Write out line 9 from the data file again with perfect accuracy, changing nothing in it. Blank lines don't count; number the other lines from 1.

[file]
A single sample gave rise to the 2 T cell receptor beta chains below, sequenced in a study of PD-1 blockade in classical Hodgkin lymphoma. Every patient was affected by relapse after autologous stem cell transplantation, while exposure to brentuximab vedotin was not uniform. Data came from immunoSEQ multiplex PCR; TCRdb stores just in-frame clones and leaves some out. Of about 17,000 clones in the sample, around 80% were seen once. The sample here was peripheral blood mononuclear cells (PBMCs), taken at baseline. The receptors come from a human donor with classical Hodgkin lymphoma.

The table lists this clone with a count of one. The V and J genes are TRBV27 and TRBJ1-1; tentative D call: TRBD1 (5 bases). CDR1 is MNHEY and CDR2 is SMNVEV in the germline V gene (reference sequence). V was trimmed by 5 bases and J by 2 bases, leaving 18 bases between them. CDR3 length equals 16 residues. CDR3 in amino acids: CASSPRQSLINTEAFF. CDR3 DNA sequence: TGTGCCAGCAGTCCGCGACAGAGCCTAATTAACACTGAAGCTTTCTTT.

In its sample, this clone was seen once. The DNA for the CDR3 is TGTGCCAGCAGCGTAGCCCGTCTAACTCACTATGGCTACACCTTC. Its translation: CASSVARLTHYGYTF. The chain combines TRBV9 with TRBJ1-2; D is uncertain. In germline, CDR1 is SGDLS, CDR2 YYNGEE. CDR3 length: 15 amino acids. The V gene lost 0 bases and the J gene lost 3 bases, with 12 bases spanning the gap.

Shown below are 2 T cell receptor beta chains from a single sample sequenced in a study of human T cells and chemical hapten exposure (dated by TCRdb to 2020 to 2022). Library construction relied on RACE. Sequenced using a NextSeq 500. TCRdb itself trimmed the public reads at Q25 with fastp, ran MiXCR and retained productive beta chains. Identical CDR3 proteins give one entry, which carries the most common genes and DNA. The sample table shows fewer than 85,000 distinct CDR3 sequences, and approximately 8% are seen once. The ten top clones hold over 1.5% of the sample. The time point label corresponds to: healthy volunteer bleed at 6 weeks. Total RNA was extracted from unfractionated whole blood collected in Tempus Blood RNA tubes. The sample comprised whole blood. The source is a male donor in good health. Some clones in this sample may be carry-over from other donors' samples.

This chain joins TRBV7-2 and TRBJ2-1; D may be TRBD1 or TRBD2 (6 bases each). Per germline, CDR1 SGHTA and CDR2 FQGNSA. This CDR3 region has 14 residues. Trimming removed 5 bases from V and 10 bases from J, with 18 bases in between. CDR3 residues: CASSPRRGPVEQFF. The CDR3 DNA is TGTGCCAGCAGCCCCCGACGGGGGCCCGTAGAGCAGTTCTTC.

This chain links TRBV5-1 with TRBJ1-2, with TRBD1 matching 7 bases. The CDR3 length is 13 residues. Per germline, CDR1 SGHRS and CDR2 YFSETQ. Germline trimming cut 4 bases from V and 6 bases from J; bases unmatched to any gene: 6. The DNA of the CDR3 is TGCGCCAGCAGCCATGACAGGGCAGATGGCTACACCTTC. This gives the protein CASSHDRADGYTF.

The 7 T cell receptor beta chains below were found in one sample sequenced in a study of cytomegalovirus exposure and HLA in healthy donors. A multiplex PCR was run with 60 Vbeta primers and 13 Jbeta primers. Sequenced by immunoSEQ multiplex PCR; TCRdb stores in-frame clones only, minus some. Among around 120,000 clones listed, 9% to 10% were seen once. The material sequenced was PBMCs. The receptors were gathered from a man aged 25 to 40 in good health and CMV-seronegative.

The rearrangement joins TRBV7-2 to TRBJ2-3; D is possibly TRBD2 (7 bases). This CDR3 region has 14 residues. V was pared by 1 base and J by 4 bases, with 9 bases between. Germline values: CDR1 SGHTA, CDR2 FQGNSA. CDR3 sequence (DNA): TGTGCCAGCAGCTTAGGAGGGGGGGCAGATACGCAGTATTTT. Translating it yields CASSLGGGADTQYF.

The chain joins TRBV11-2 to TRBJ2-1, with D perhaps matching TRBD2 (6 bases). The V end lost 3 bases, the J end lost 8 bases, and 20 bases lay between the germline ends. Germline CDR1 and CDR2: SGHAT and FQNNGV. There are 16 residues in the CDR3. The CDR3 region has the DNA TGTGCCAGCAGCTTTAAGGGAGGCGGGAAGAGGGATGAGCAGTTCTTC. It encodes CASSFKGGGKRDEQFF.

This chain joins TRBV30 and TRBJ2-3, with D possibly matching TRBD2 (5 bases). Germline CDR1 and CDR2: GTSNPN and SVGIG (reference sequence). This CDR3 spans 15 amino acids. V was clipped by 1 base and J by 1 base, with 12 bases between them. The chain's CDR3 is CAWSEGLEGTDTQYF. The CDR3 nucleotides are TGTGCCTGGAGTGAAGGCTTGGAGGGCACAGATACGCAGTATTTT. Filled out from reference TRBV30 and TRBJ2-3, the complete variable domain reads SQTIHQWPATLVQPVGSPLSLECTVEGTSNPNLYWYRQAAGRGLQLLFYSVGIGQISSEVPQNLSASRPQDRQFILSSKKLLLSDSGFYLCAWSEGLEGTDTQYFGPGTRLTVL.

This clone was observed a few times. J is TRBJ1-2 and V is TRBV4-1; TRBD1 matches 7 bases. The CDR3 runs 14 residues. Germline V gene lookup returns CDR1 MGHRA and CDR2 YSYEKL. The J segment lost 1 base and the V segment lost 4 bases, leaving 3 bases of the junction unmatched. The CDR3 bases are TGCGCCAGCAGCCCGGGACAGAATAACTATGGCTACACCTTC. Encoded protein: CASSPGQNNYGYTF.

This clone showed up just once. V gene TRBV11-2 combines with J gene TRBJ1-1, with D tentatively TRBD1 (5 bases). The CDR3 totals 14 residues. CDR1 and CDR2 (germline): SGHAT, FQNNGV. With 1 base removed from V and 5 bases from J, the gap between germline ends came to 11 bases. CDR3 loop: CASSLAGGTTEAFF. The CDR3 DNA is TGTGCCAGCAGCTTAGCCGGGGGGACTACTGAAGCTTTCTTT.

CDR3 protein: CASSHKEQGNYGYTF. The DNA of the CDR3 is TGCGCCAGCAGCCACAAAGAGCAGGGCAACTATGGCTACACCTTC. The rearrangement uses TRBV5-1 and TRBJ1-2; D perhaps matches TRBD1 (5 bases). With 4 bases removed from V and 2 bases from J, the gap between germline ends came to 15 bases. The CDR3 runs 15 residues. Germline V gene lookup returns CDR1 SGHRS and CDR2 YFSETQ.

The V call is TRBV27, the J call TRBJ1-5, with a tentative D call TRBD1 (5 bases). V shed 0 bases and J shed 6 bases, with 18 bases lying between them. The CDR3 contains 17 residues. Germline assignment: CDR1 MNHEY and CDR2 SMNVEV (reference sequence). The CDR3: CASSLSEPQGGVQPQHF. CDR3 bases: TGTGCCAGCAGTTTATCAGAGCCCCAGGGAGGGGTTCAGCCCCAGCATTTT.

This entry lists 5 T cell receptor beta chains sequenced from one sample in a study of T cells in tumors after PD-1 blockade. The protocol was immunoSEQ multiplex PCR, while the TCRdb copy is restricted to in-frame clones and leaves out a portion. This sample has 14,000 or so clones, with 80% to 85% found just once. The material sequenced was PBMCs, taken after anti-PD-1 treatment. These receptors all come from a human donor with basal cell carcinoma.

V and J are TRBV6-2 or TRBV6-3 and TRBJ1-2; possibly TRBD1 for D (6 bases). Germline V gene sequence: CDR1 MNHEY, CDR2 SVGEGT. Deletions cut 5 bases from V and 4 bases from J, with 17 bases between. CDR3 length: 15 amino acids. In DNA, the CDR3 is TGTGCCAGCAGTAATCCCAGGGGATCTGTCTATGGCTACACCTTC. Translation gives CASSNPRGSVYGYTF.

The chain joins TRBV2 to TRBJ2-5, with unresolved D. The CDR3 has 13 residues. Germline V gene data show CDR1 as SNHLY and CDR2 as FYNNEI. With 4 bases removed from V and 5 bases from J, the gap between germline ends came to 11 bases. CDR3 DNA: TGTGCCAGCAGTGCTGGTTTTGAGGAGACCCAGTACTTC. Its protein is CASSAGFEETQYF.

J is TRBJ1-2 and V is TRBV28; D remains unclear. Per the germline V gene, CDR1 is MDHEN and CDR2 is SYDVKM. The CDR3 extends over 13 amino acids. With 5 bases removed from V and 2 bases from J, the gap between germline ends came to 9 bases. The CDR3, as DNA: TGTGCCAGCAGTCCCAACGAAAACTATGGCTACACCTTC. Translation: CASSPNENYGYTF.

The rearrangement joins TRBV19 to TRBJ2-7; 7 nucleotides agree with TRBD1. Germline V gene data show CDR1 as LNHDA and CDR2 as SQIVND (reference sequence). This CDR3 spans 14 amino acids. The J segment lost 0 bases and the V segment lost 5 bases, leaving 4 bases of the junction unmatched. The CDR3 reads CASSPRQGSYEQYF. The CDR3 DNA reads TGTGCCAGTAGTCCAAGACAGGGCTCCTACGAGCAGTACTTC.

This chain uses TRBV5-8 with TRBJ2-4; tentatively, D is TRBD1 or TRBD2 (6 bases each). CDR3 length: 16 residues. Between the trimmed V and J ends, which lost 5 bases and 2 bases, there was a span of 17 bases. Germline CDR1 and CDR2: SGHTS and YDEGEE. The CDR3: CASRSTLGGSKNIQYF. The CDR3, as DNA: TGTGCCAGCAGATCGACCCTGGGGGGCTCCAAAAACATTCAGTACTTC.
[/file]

The chain joins TRBV11-2 to TRBJ2-1, with D perhaps matching TRBD2 (6 bases). The V end lost 3 bases, the J end lost 8 bases, and 20 bases lay between the germline ends. Germline CDR1 and CDR2: SGHAT and FQNNGV. There are 16 residues in the CDR3. The CDR3 region has the DNA TGTGCCAGCAGCTTTAAGGGAGGCGGGAAGAGGGATGAGCAGTTCTTC. It encodes CASSFKGGGKRDEQFF.